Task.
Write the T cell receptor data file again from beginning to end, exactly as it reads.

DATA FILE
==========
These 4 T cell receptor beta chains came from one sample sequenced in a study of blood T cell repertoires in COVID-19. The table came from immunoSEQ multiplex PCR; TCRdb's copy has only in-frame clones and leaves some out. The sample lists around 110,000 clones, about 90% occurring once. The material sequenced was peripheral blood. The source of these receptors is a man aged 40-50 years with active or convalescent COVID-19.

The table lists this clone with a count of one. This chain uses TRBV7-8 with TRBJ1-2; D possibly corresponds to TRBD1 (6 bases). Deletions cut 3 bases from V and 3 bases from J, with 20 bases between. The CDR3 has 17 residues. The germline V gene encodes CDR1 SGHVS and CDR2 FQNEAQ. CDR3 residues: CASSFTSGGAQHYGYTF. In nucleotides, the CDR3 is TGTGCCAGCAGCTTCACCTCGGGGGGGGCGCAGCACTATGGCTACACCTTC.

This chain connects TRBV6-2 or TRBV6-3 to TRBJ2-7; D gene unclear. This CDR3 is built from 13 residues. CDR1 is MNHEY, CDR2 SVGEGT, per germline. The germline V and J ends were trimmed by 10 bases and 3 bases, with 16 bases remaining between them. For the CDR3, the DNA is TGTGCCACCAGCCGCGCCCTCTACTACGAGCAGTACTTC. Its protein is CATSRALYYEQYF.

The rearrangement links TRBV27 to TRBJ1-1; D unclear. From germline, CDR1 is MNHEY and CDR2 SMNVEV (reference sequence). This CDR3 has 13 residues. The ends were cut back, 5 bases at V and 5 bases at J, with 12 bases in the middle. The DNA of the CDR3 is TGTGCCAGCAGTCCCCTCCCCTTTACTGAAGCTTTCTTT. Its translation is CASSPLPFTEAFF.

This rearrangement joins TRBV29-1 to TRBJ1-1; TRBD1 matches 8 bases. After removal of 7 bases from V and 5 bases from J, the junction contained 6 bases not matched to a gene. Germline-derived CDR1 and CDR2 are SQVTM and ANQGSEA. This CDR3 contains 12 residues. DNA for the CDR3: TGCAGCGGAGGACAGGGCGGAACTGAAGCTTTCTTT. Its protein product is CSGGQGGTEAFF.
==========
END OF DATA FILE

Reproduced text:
These 4 T cell receptor beta chains came from one sample sequenced in a study of blood T cell repertoires in COVID-19. The table came from immunoSEQ multiplex PCR; TCRdb's copy has only in-frame clones and leaves some out. The sample lists around 110,000 clones, about 90% occurring once. The material sequenced was peripheral blood. The source of these receptors is a man aged 40-50 years with active or convalescent COVID-19.

The table lists this clone with a count of one. This chain uses TRBV7-8 with TRBJ1-2; D possibly corresponds to TRBD1 (6 bases). Deletions cut 3 bases from V and 3 bases from J, with 20 bases between. The CDR3 has 17 residues. The germline V gene encodes CDR1 SGHVS and CDR2 FQNEAQ. CDR3 residues: CASSFTSGGAQHYGYTF. In nucleotides, the CDR3 is TGTGCCAGCAGCTTCACCTCGGGGGGGGCGCAGCACTATGGCTACACCTTC.

This chain connects TRBV6-2 or TRBV6-3 to TRBJ2-7; D gene unclear. This CDR3 is built from 13 residues. CDR1 is MNHEY, CDR2 SVGEGT, per germline. The germline V and J ends were trimmed by 10 bases and 3 bases, with 16 bases remaining between them. For the CDR3, the DNA is TGTGCCACCAGCCGCGCCCTCTACTACGAGCAGTACTTC. Its protein is CATSRALYYEQYF.

The rearrangement links TRBV27 to TRBJ1-1; D unclear. From germline, CDR1 is MNHEY and CDR2 SMNVEV (reference sequence). This CDR3 has 13 residues. The ends were cut back, 5 bases at V and 5 bases at J, with 12 bases in the middle. The DNA of the CDR3 is TGTGCCAGCAGTCCCCTCCCCTTTACTGAAGCTTTCTTT. Its translation is CASSPLPFTEAFF.

This rearrangement joins TRBV29-1 to TRBJ1-1; TRBD1 matches 8 bases. After removal of 7 bases from V and 5 bases from J, the junction contained 6 bases not matched to a gene. Germline-derived CDR1 and CDR2 are SQVTM and ANQGSEA. This CDR3 contains 12 residues. DNA for the CDR3: TGCAGCGGAGGACAGGGCGGAACTGAAGCTTTCTTT. Its protein product is CSGGQGGTEAFF.